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    Second coat - getting close!
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    Third coat - UH OH!!! TOO MUCH KANDY!!! I buried the flake....
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    I reached for the can of flake while the kandy was still wet and covered the face again. The sparkle came back. Not the ideal way to do it but way better than it was.
    WEXJ8535.jpg

    And after the first coat of 2K clear.
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    I sprayed the whole can of 2K over three coats with 15 minutes between them. About 30 minutes after the last coat I brought it inside to hang overnight and let the garage air out. There was a cloud of 2K that needed to dissipate before I would pull the cars in and the floor in the spray area was still sticky! Be careful using this stuff!

    Later today I'll post pictures of the body as it is now alongside my Baja. Stay Tuned!
     
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  4. erix

    erix Tele-Meister Ad Free Member

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    All told the spraying process took about 2.5 hours last night and when it was all over I was kinda disgusted with myself over the kandy krushing the flake. Last night there were visible areas that looked like two different colors of base coat with the majority of the second color appearing right where I had applied too much. As I lay down to sleep I thought I might use the pig to be my first heavy relic attempt....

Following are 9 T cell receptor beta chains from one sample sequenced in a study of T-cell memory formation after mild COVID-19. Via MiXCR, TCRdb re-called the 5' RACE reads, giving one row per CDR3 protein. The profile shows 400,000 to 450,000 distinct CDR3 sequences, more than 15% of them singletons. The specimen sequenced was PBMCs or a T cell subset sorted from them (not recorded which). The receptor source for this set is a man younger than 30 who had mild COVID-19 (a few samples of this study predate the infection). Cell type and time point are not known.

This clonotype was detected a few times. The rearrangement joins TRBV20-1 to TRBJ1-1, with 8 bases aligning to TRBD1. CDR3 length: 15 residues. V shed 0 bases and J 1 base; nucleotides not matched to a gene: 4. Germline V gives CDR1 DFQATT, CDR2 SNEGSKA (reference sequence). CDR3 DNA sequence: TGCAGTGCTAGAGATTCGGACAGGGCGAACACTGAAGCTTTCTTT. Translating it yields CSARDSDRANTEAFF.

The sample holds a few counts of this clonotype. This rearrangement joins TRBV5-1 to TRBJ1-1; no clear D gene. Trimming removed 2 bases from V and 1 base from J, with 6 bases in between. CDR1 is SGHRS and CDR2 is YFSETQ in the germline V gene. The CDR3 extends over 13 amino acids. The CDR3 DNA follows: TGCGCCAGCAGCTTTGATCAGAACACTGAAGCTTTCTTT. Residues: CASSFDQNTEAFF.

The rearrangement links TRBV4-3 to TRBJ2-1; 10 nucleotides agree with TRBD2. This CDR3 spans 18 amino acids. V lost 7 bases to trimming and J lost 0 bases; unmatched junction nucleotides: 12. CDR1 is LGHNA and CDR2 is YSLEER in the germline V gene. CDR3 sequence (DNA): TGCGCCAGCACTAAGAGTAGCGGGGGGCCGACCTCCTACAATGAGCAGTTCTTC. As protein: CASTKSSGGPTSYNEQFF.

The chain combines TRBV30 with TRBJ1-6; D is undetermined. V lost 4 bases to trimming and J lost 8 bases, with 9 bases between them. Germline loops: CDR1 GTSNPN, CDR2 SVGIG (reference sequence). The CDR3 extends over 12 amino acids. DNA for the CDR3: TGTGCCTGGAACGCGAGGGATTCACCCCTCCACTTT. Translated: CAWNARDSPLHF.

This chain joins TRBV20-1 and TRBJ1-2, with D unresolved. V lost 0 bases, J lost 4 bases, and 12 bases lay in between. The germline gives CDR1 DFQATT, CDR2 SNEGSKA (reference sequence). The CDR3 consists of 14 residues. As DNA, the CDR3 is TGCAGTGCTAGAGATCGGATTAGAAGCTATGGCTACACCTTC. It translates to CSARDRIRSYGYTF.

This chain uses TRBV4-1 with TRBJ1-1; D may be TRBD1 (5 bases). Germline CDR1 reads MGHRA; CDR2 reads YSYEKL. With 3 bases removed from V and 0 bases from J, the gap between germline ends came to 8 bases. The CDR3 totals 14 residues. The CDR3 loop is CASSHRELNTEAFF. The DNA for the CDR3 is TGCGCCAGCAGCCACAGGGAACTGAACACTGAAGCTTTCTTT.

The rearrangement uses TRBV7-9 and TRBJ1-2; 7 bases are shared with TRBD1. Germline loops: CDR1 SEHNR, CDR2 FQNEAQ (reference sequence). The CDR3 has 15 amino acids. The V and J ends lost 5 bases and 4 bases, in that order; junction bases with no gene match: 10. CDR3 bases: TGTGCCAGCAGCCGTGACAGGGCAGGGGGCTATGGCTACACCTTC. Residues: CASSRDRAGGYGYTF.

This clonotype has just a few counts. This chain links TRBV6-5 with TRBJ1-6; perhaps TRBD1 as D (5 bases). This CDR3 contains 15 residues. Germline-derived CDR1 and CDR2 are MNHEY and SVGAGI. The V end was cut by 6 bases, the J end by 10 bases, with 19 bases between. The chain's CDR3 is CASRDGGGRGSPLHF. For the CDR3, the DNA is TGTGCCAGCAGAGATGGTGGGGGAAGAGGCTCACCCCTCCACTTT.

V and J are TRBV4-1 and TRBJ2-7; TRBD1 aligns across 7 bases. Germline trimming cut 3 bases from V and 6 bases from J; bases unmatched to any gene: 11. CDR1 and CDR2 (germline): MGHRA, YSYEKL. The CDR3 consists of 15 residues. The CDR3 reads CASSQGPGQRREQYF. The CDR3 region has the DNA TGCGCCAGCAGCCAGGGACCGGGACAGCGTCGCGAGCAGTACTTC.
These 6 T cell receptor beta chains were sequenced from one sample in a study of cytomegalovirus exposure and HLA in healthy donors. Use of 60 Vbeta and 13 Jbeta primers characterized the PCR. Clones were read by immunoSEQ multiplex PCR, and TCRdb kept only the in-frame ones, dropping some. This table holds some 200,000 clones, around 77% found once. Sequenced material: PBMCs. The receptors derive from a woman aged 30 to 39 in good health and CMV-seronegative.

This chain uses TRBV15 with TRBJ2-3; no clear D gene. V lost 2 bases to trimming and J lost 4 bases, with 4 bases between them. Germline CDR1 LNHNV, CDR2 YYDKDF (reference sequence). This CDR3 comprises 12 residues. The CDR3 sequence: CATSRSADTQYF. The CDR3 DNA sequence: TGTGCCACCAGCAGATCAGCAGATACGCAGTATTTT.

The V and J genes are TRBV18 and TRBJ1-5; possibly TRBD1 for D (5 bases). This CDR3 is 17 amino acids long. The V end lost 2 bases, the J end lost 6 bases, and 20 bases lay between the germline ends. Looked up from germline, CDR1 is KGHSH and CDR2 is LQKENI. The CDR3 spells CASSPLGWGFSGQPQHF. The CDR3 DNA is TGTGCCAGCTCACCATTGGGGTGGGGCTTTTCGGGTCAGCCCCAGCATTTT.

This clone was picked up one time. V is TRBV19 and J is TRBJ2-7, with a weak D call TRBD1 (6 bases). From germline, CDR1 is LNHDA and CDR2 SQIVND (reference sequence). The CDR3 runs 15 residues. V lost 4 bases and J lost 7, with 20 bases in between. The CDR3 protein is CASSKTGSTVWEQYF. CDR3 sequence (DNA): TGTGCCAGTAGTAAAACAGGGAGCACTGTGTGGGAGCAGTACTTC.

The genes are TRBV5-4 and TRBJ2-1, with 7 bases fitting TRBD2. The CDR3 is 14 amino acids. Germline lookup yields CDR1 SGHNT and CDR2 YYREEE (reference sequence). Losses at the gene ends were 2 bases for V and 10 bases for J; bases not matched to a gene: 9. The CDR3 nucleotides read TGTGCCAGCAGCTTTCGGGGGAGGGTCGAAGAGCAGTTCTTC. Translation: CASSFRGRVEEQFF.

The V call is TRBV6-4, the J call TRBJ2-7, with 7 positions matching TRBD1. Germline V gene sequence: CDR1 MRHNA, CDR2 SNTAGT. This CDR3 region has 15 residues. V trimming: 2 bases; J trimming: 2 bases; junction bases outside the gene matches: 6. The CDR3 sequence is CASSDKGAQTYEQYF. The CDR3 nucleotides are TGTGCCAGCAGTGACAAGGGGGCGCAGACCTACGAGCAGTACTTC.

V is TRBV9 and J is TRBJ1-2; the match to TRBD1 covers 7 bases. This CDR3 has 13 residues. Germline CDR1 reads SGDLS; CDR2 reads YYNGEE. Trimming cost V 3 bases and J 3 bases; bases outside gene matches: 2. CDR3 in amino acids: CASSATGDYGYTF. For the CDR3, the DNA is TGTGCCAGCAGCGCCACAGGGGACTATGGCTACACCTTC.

But in the morning things were very different. It was all one tone now and sparkly all over!
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    Also, there was almost no orange peel in the clear. The 2K flowed out very nicely.
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    The backside didn't get the too-much-kandy treatment but I still floated some flake on it during those crazy panicked moments. It came out stunning.
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    Up close and personal...
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    I took it outside to photograph but the reflections were too distracting
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    and..
    IMG_9797.jpg
     
  5. erix

    erix Tele-Meister Ad Free Member

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    So did we meet our goal of matching Vegas Gold Sparkle?

    Kinda..
    IMG_9798.jpg

    Obvs the Baja has much larger flake and no kandy over them. They reflect a lot of light back to your eye. But the color.... the color is almost there. It might have been perfect had I stopped at two kandy koats.